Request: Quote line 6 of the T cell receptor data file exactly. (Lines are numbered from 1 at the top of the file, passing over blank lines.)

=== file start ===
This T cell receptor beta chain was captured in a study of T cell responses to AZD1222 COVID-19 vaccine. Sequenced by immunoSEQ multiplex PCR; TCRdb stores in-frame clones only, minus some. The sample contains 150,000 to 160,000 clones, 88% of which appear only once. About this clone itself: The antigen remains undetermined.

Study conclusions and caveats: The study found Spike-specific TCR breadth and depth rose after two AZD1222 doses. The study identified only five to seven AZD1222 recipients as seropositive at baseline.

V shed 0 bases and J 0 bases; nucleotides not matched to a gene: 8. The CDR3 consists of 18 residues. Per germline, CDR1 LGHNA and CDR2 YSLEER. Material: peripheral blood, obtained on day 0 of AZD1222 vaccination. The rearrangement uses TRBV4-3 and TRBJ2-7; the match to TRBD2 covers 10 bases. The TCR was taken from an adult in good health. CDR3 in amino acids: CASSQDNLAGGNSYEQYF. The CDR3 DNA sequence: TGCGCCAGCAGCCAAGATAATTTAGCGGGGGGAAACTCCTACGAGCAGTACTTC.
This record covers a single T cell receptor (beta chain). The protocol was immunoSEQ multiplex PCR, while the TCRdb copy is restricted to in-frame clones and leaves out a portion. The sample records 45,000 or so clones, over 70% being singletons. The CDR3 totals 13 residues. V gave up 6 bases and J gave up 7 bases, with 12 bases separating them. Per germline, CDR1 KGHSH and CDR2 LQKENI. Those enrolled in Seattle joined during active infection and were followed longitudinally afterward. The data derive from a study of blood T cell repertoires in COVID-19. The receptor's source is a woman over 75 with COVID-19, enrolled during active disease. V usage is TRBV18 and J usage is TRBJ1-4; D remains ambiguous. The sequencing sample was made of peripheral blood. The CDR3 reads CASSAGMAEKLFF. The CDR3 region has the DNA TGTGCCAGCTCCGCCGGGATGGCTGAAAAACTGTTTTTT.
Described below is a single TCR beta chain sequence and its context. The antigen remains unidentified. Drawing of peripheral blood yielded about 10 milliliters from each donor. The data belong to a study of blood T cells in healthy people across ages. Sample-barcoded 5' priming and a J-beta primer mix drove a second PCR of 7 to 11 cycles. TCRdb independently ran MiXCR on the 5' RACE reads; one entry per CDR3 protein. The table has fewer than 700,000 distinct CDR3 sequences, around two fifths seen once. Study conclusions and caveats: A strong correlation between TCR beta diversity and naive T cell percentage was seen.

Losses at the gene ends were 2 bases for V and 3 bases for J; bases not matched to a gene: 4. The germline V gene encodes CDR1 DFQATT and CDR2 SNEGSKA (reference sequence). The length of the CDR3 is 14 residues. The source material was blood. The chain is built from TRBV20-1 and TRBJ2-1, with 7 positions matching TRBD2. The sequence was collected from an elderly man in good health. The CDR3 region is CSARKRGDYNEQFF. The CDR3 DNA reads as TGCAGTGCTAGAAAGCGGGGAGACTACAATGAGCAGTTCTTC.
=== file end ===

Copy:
Losses at the gene ends were 2 bases for V and 3 bases for J; bases not matched to a gene: 4. The germline V gene encodes CDR1 DFQATT and CDR2 SNEGSKA (reference sequence). The length of the CDR3 is 14 residues. The source material was blood. The chain is built from TRBV20-1 and TRBJ2-1, with 7 positions matching TRBD2. The sequence was collected from an elderly man in good health. The CDR3 region is CSARKRGDYNEQFF. The CDR3 DNA reads as TGCAGTGCTAGAAAGCGGGGAGACTACAATGAGCAGTTCTTC.